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Cam's navigating the party scene

Photo: Cam smiling with his arms in the air.

Cam (16) loves socialising with his friends but, as a deaf young person, how does he get on at parties with loud music and lots of people?

Cam was 11 years old when he was diagnosed with moderate to severe hearing loss in both ears. He explains that his family had known something wasn’t right since primary school. He had grommets three or four times, and the scarring from these operations is what ultimately left him deaf.

Cam’s 16 now and certainly doesn’t let his hearing loss get in the way of making the most of being a teenager. A keen musician, he enjoys playing the guitar and has had a lot of support from the music department at his mainstream school. “The music department obviously knew that I was deaf and I told them I was going to need some extra support,” Cam explains. “I said, ‘I can’t hear half the stuff you’re playing on the speakers.’ So, in lessons when they play things through speakers, they’ll play it to the class and then they play it to me separately using my ComPilot streamer. This means I get to experience the same sound extremes as the rest of my class.

"Because of that understanding, I have a bit of a stronger relationship with my music teachers. Now they both say, ‘Just come in for the lunch hour if you want.’ So I go in and play my guitar!”

It’s not just playing music that Cam loves, as with a lot of teenagers, parties are a big part of his social life. Whether they’re inside or outside, during summer or winter, Cam loves getting out and socialising with his friends. He explains how his deafness comes into play in these notoriously busy, loud and sometimes overwhelming situations.

“It’s usually loud music and loads of flashing lights,” Cam says. But having his friends with him for these occasions is clearly important to Cam and, as he explains, he’s lucky to have really supportive friends.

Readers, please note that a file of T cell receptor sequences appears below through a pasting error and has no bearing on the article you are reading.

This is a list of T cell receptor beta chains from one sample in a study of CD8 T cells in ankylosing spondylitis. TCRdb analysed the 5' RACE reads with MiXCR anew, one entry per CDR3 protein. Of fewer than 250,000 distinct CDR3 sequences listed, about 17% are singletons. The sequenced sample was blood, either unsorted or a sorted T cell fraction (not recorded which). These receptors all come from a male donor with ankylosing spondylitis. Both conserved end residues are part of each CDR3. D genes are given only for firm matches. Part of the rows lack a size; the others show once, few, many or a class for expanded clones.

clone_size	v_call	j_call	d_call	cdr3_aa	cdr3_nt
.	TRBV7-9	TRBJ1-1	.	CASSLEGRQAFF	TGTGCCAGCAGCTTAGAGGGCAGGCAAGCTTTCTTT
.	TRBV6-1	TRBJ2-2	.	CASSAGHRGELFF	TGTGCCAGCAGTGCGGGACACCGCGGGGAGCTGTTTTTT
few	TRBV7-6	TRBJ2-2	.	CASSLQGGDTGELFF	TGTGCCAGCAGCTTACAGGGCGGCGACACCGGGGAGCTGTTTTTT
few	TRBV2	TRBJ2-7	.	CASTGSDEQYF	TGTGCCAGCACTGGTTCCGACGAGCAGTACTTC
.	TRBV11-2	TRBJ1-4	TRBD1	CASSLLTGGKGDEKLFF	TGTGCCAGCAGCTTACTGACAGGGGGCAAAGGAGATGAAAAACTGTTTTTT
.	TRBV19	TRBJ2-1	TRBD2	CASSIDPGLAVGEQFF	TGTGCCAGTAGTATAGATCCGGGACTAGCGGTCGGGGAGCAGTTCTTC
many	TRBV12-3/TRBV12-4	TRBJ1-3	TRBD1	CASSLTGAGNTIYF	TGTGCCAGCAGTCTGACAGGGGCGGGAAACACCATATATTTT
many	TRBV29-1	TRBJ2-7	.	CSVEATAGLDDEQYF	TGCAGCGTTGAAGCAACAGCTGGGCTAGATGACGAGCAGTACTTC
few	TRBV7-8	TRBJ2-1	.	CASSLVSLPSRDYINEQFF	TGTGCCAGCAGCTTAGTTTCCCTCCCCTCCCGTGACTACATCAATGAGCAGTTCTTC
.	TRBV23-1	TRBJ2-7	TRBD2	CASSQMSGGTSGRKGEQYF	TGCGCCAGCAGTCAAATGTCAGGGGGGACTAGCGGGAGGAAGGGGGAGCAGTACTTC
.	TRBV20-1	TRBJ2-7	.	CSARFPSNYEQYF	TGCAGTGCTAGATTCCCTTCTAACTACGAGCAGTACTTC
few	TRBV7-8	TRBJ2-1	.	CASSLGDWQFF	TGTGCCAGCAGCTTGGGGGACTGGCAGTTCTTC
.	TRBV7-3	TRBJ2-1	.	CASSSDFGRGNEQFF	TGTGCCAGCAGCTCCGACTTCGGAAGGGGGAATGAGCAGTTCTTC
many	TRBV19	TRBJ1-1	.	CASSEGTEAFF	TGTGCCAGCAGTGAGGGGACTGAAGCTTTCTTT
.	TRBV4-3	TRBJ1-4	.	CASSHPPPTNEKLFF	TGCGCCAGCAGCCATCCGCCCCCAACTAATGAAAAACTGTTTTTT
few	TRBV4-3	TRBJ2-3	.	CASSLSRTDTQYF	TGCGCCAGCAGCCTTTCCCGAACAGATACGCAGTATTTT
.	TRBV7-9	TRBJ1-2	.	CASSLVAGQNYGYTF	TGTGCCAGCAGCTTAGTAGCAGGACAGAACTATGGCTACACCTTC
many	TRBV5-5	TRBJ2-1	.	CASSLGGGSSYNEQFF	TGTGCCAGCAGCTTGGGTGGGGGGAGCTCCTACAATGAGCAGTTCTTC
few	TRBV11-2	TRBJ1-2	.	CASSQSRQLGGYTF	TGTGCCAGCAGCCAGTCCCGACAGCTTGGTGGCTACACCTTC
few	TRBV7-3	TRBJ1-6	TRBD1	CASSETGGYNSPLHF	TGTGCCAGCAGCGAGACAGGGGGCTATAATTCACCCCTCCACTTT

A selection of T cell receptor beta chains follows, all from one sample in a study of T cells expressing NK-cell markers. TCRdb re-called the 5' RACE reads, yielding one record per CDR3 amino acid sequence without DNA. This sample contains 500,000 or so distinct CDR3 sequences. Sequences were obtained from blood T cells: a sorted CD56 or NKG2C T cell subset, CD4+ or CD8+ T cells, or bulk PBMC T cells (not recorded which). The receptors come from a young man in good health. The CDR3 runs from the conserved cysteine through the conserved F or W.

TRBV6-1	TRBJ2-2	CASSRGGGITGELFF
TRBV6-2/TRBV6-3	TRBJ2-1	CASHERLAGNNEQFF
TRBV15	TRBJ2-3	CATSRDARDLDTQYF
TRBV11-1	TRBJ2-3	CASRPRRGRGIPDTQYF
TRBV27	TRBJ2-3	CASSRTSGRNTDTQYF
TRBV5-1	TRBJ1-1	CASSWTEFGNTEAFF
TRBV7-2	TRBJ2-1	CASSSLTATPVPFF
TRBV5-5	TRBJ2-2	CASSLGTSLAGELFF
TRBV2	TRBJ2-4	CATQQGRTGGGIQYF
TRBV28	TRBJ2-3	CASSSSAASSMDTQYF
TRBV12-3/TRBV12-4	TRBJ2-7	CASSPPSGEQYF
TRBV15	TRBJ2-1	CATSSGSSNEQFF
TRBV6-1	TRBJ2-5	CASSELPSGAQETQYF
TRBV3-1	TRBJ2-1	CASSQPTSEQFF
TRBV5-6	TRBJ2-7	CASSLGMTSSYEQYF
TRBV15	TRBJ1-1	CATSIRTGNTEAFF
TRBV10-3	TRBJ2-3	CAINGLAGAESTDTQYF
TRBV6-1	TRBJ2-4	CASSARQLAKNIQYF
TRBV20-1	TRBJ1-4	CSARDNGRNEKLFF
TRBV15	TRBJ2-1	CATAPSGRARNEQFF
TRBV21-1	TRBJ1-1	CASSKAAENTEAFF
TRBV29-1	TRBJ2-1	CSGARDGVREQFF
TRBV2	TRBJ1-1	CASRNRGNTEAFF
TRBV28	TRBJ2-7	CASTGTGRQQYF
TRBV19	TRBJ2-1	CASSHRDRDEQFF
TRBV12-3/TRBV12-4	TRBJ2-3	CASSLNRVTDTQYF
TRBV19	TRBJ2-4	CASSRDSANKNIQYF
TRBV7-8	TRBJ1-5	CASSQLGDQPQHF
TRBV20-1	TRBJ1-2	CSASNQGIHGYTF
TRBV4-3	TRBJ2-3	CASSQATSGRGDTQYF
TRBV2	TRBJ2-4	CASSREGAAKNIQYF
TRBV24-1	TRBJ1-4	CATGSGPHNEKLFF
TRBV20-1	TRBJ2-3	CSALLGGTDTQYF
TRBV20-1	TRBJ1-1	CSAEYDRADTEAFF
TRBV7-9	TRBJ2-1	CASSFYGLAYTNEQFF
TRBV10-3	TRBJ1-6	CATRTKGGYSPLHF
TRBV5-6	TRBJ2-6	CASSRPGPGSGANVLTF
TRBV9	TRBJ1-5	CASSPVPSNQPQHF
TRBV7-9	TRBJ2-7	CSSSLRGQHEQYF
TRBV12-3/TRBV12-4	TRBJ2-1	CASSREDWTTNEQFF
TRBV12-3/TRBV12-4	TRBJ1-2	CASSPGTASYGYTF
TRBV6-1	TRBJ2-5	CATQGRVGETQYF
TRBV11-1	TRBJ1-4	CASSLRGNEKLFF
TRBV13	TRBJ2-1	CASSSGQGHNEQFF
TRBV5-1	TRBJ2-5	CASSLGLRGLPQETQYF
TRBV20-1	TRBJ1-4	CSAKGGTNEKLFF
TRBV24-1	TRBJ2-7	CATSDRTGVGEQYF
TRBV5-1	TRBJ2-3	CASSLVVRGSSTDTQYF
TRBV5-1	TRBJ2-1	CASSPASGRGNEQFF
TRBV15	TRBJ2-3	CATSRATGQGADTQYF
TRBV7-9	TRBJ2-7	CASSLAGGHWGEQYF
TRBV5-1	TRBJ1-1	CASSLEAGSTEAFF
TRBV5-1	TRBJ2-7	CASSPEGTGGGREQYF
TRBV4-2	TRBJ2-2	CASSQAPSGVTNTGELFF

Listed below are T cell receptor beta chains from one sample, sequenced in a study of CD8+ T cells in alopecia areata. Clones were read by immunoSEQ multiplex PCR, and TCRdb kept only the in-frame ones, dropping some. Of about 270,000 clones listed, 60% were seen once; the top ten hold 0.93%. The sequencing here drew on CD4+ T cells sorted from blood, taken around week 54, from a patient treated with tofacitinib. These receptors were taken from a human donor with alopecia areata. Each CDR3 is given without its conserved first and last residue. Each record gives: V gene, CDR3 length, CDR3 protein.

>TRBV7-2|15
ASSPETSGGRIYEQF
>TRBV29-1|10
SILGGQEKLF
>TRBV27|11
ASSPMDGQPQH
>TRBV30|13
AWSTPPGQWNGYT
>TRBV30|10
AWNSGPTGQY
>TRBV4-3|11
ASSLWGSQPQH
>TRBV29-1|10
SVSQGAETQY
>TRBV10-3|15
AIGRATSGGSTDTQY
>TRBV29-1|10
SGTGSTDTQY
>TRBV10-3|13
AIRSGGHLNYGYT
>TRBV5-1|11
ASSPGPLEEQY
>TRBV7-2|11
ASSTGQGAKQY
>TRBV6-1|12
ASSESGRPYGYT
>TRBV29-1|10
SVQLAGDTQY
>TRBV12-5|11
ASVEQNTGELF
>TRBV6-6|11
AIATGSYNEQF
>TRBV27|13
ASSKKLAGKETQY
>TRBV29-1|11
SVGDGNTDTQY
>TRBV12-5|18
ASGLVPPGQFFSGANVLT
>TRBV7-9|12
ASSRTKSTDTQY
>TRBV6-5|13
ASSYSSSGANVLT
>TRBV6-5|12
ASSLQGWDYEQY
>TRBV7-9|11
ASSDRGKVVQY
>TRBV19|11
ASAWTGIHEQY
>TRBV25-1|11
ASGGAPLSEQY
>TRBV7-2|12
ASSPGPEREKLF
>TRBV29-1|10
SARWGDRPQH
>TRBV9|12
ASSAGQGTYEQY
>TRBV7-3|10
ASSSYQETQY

“If I get invited somewhere I’ll ask if I can bring some of my mates and they always say yes,” Cam says.

Meeting new people can be difficult for everybody, but when you have to explain your hearing loss another element is added. “The main reason I bring people with me is because it’s easier to explain my deafness to someone new if there are lots of people around,” Cam says. “I’ll say to my friends, ‘We need to tell such and such person because I fancy a conversation with them.’ So we’ll go and tell them, ‘I need to be outside to speak with you, are you all right with that?’ Then we’ll go outside and have a conversation there and then go back in.

“I never used to be a fan of meeting new people but now I find it quite easy to get a conversation going with someone. Bolton, where I live, isn’t massive so most of the parties I go to, people know who I am. They know I have additional needs and that I need to go outside to have a conversation or at least upstairs, wherever there’s less music. They just see it as the norm now.

“I’m glad that I’ve got a mix of deaf mates and hearing friends because it’s different speaking to somebody who’s deaf to speaking to somebody who’s hearing.

“I think for my mates from school, it was hard at first, remembering ‘Oh yeah, he’s deaf.’ I’ve grown up with everyone around me being hearing so I can see it from that side too.”

While he’s more confident in these situations now, Cam has also come up with some really useful top tips for other deaf young people heading out to parties. “Firstly I’d say, make sure there’s at least five people you know going,” Cam explains. “Well, five people who you’re close enough to that they know your needs.

“Next I’d say, get people outside so you’ve got the best chance of hearing what they’re saying. I’d also say don’t go into too much detail. Give them enough information so they know what you need and then if they have any more questions they can ask them there and then.

“Be confident, that’s always a big one."

If you’re nervous, people might turn away because they think it’s a bit uncomfortable.

“But remember people hardly ever say no. So if you ask, ‘Can you turn the music down?’ they won’t say no. I know you might not be confident but if you need it turning down, you need it turning down, just ask. It’s about going about it in the right way. Remember they won’t say no.

“Lastly, make sure you have a good time!”

For Cam, dealing with different environments and new people at parties is par for the course, but if he could tailor an event to exactly what he likes, what would his ideal party be? “It would be outside, preferably in winter, because we could get these big lights outside so you can still see and lip-read. I prefer parties in winter because I like getting wrapped up! There’s still going to be music but because it’s outside it’s not as loud and there will still be flashing lights but it’s outside so they’re not as vibrant or as in your face.”

So, what’s next for the partygoer? “I’m going to a concert tonight and tomorrow night. Tonight we’re watching a tribute to Linkin Park and then tomorrow we’re watching one of my mates because he’s got a band!”